Views expressed in opinion columns are the author’s own.
The American College of Physicians recently published new recommendations for doctors on reducing gun violence. These recommendations include asking patients whether they have guns at home and talking to them about gun safety.
In response, the National Rifle Association tweeted, “Someone should tell self-important anti-gun doctors to stay in their lane,”and penned an original article criticizing the position paper. Unsurprisingly, the tweet sparked replies from doctors, starting hashtags such as #ThisIsMyLane. Physicians shared devastating stories such as telling parents their child was killed by gun violence and cleaning a gunshot victim’s blood off their scrubs. The American Foundation for Firearm Injury Reduction in Medicine responded by writing an open letter to the NRA, calling on them to help healthcare professionals find solutions to diminish gun violence. The letter pointed out that the NRA’s lobbying efforts have gotten in the way of medical research and told them to either “Join us, or move over!”
It is a ridiculous day in America when physicians have to defend their role in preventing gun-related deaths and injuries. The NRA’s tweet was an ignorant attempt to vilify a group of people who not only respond to the physical damage that gunshot wounds cause, but also the mental and emotional ones. The AFFIRM letter highlighted a Centers for Disease Control and Prevention data report that showed gun violence in the United States has been on the rise and is only getting worse. This year, there have been 313 mass shootings so far – that’s 313 instances where death and injury were preventable.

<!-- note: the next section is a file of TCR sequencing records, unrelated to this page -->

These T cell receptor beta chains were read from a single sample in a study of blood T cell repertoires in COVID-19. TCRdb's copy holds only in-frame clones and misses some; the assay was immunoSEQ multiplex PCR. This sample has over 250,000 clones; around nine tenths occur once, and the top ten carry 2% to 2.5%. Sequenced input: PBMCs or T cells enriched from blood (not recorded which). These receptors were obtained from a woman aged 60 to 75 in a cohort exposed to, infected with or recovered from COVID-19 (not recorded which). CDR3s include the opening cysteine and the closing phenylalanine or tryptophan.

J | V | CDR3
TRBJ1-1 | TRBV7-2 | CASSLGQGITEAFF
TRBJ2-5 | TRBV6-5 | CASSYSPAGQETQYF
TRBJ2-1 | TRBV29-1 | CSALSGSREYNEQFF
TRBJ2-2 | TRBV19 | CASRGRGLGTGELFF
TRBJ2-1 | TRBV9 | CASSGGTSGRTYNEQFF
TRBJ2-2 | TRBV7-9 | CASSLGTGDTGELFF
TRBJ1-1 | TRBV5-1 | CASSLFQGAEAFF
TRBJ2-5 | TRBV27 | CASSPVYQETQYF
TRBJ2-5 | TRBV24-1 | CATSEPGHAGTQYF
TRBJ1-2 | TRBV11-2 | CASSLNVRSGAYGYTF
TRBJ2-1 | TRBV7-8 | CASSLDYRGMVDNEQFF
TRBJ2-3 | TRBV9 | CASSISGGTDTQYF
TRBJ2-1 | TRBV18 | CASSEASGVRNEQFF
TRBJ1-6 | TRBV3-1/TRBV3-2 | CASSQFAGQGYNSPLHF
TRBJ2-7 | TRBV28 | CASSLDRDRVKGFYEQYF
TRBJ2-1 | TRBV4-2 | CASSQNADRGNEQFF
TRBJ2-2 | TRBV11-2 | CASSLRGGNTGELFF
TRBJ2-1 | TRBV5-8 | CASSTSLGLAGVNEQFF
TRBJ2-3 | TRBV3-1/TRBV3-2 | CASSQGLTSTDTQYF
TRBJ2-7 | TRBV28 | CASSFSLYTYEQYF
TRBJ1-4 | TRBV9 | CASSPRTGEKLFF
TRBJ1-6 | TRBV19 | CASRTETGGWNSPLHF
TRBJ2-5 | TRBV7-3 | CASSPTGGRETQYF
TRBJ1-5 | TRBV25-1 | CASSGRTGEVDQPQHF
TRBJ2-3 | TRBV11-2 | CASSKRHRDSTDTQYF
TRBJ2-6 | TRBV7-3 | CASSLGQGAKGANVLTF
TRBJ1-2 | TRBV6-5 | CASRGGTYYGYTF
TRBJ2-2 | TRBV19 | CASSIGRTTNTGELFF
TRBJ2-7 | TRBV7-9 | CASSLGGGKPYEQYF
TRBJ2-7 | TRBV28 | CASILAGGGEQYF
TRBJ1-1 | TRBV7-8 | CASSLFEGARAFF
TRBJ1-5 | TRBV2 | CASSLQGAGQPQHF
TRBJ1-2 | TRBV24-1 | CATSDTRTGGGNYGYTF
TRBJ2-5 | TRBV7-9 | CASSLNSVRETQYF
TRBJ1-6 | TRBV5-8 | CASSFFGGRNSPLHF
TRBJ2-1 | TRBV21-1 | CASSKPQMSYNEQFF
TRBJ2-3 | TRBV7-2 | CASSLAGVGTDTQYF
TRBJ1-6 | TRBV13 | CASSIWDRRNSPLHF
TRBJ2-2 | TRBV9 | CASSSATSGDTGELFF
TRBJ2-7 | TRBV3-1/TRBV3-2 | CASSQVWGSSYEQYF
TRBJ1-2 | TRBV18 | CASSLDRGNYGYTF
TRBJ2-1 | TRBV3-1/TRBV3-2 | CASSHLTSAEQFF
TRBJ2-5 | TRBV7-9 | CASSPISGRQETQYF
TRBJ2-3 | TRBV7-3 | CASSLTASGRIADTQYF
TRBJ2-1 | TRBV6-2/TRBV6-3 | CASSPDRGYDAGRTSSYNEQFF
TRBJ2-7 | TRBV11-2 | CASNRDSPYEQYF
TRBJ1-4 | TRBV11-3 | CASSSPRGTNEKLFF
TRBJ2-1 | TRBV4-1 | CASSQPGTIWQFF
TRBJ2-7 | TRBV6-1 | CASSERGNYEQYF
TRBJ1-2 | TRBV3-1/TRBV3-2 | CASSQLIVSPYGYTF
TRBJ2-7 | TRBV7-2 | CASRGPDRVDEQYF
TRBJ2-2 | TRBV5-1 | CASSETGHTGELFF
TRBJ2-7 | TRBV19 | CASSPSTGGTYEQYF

Reducing gun violence in this country is a massive undertaking, and it will require efforts from community leaders. Legislators, doctors, law enforcement and counselors have the responsibility to take preventative action so we don’t have to mourn for people who died in another mass shooting. The NRA has a duty to acknowledge that the misuse of firearms is a rampant problem and do its part to curtail it. If it believes the evidence in the ACP’s paper is insufficient, then it should go out and try to conduct its own objective research to propose a substantial plan for reducing gun violence.
This is a perfect opportunity for the NRA to show it cares more about people than guns. The ACP is an organization that values people’s safety and well-being, and it is not politically motivated. Instead of bashing its studies, it would be more productive for the NRA to join forces with the ACP. Physicians at AFFIRM made a point to clarify that they are not anti-gun, but anti-bullet hole. Now, it’s up to the NRA to convince us that, even though it believes in the right to bear arms, it is willing to work with others to make sure guns are no longer used for evil.
Asha Kodan is a junior biology major. She can be reached at firstname.lastname@example.org.